Water Quality and Biology of Streams Draining Abandoned and



Water Quality and Biology of Streams Draining Abandoned and
Water Quality and Biology of
Streams Draining Abandoned
and Reclaimed Mined Lands in
Denali National Park & Preserve,
Robert Ourso1, Tim Brabets1, and Guy Adema2
Geological Survey, Alaska Science Center, Anchorage, Alaska
2National Park Service - Denali National Park and Preserve, Denali Park, Alaska
U.S. Department of the Interior
U.S. Geological Survey
Kantishna Hills, Denali NPP, AK
Degraded Water Quality
Restoration Expensive
Historical Overview - Continued
Gold first discovered in 1903
1930’s were the “golden era” for mining
Stampede Mine became largest antimony
mine in Alaska*
Large-scale placer mining re-introduced
Caribou Mines used mechanical draglines
In 1980, Kantishna mining district was
incorporated into Denali National Park and
Preserve (DENA) as part of ANILCA
Historical Overview – Continued
1983 total mineral production in Kantishna
85,000 ounces of gold
265,000 ounces of silver
504,000 pounds of lead
4,400,000 pounds of antimony
Several million pounds of combined lead and zinc
Mining in Parks Act of 1976 ended most
mining activities by 1985
In 1988 DENA began to study stream
restoration techniques on several creeks
Kantishna Hills
131,000 acres total
1,500 acres, 10 watersheds with visible
effects of mining
Mine waste and tailings
Little regard for potential effect on landscape
Tailing piles
Altered flood plains, increased turbidity
Heavy metal contamination
Degraded riparious
Kantishna Hills, Denali NPP, Alaska
Daily Precipitation
Mean Daily Air Temperature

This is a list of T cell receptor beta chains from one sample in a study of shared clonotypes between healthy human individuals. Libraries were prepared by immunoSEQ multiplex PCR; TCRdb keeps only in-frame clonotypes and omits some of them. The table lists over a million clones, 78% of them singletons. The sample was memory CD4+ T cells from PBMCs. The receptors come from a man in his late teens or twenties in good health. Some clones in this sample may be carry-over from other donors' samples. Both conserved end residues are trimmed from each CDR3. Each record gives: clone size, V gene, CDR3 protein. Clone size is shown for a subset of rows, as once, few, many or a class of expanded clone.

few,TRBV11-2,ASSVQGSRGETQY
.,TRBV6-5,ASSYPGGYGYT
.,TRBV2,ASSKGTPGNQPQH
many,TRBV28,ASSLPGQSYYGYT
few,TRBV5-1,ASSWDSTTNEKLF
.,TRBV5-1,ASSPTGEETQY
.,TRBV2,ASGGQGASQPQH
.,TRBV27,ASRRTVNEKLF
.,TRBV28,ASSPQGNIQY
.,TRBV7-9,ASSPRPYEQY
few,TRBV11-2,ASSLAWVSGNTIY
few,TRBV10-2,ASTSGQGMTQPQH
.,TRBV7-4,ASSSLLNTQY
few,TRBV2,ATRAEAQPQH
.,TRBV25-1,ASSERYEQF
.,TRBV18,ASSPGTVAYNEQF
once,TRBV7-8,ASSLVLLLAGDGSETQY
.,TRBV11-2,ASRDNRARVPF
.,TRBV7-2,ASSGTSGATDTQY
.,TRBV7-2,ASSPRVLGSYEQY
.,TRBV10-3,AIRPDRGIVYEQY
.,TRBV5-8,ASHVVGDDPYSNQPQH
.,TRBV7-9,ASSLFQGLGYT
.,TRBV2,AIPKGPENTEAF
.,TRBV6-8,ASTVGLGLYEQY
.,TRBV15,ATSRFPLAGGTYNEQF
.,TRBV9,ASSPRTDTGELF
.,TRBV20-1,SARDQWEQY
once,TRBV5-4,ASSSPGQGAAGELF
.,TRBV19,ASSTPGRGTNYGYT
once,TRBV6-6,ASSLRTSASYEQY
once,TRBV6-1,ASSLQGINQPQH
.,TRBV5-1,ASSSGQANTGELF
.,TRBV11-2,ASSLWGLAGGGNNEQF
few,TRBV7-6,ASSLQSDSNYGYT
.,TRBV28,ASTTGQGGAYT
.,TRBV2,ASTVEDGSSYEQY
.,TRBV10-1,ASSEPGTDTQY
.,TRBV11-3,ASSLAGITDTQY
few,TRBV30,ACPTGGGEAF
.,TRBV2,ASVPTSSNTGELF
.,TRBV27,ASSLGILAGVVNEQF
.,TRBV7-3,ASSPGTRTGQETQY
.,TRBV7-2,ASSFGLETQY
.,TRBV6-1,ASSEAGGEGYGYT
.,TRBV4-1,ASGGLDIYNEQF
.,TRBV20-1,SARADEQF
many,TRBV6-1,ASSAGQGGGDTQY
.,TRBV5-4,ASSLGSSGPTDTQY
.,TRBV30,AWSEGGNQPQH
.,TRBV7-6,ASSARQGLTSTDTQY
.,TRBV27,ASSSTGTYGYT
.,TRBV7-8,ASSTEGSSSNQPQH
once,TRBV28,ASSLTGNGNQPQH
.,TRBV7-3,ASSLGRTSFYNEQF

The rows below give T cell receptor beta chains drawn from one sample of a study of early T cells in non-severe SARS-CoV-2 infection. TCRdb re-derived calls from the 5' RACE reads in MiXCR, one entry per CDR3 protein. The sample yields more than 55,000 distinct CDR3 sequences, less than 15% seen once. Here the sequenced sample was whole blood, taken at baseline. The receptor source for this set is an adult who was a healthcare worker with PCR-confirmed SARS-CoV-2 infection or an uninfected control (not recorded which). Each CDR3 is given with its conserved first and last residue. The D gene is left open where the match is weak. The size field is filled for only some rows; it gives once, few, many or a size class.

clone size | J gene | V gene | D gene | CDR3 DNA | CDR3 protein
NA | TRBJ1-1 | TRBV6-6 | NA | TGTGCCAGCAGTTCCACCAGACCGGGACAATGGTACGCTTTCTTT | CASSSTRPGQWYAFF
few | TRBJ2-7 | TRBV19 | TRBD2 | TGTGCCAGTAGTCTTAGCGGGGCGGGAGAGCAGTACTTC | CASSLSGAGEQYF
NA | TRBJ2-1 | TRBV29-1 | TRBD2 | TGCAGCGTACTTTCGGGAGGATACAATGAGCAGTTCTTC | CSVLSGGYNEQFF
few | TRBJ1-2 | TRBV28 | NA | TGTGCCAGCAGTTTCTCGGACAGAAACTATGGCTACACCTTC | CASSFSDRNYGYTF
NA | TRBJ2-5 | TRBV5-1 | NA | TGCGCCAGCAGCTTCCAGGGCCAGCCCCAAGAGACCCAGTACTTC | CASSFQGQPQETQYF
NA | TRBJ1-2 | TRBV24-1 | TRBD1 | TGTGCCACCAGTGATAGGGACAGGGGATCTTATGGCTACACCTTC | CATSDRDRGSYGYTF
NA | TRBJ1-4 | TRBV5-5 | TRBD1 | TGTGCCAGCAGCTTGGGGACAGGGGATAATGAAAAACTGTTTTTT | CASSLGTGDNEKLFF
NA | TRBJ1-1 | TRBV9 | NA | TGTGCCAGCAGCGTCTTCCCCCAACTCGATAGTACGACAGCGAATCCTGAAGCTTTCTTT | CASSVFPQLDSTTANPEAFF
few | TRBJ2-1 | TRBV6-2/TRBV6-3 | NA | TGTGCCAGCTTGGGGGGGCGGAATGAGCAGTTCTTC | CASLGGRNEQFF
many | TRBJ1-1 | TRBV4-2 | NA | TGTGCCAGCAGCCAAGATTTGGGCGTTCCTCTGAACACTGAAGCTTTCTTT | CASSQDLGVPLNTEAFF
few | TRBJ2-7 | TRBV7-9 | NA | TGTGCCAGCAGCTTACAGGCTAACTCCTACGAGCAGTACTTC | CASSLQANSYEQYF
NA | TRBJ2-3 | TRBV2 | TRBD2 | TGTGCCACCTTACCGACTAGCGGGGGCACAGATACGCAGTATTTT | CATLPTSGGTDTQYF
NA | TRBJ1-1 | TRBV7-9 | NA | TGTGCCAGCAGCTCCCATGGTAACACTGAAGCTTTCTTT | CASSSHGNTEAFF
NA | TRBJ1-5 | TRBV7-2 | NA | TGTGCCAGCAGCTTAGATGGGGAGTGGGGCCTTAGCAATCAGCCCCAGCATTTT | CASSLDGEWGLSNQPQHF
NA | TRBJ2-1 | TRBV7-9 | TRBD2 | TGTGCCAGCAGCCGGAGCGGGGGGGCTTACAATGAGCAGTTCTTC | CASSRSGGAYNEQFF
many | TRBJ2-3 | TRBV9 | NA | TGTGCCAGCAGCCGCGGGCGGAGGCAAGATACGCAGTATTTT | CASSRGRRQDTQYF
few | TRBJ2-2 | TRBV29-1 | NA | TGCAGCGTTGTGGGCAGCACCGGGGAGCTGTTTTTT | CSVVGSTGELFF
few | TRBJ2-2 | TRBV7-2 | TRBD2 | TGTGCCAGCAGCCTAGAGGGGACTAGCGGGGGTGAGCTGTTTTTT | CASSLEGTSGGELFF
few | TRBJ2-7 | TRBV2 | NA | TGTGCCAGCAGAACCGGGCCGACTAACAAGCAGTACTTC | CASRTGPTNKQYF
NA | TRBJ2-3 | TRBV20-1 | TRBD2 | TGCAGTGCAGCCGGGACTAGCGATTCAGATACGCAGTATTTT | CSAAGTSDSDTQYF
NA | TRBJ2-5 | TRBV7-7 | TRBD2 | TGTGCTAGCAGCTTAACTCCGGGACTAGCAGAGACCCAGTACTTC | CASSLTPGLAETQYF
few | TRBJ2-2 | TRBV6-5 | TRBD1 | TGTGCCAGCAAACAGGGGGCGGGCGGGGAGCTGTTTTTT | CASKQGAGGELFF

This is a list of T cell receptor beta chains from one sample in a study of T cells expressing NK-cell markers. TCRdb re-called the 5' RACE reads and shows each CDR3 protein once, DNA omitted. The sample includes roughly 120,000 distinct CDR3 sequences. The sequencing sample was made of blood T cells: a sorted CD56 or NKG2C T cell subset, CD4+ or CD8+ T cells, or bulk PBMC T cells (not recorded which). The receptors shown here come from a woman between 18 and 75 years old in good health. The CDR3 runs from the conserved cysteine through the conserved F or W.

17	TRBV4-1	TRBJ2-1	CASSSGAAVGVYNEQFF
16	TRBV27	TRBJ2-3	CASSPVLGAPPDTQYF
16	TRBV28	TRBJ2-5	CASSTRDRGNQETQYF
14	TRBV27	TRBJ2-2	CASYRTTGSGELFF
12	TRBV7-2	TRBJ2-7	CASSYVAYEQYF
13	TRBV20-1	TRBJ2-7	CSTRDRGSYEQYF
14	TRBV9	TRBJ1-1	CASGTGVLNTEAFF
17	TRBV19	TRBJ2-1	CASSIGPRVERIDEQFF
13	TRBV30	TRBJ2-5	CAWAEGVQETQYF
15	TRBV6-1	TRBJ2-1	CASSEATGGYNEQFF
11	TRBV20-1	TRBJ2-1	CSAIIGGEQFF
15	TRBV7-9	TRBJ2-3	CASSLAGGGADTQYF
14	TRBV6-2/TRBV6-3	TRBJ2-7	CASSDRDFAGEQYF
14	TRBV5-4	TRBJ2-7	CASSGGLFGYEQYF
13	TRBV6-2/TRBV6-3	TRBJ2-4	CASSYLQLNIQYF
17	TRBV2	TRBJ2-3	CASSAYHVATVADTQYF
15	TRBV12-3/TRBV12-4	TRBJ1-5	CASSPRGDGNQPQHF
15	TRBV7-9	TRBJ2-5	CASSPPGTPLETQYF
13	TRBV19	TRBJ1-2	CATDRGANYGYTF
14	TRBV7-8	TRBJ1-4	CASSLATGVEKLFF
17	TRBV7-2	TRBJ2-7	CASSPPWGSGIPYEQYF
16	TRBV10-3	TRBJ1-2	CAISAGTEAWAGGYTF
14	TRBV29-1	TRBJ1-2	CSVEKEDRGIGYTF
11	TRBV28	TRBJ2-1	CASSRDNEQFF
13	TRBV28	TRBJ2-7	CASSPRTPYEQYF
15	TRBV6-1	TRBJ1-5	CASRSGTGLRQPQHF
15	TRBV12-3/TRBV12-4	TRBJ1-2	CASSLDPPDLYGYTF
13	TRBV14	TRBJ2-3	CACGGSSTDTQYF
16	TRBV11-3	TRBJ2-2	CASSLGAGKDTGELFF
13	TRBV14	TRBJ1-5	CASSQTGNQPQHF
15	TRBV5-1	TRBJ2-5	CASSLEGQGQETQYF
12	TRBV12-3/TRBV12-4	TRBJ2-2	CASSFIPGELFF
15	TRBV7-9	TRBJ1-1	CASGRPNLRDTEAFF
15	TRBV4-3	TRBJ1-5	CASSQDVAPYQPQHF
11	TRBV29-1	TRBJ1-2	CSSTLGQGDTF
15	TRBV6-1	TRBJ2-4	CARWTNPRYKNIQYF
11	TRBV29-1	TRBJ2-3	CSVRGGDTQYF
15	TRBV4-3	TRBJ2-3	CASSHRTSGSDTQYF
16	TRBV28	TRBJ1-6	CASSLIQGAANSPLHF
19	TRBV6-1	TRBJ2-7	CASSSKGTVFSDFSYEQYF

Trace Elements
Streambed sediments sampled for 34 trace
Arsenic and Lead
Harmful to aquatic life
Probable Effect Level (PEL) - for comparison
As - 17.0 mg/kg, dry weight
Pb - 91.3 mg/kg, dry weight
Water sampled for 23 trace elements
Antimony – exceeded 6 mg/L at 3 sites
Pb and As high, but not above EPA standards
Arsenic and Lead
Site Ranking Using Macroinvertebrates
Macroinvertebrate Taxa & EPT Richness
Periphyton NMDS
Restoration and re-vegetation are working
Turbidity and suspended sediments low
Caribou Creek delisted from CWA 303(d) in 2010
Trace elements in water are generally below
guidelines, except for antimony
Trace elements in streambed sediments
Arsenic concentrations could adversely effect aquatic
Summary - Continued
Macroinvertebrates and algae indicate
Caribou Creek is rebounding from mining
Slate Creek is still very disturbed, but new
efforts in 2010 to add structure and
complexity to mined area are promising
Continued monitoring will aid in determining
which methods are most beneficial and cost
Guy Adema
Larissa Yocum
Nat Wilson
Lilli Agel
Nadine Reitman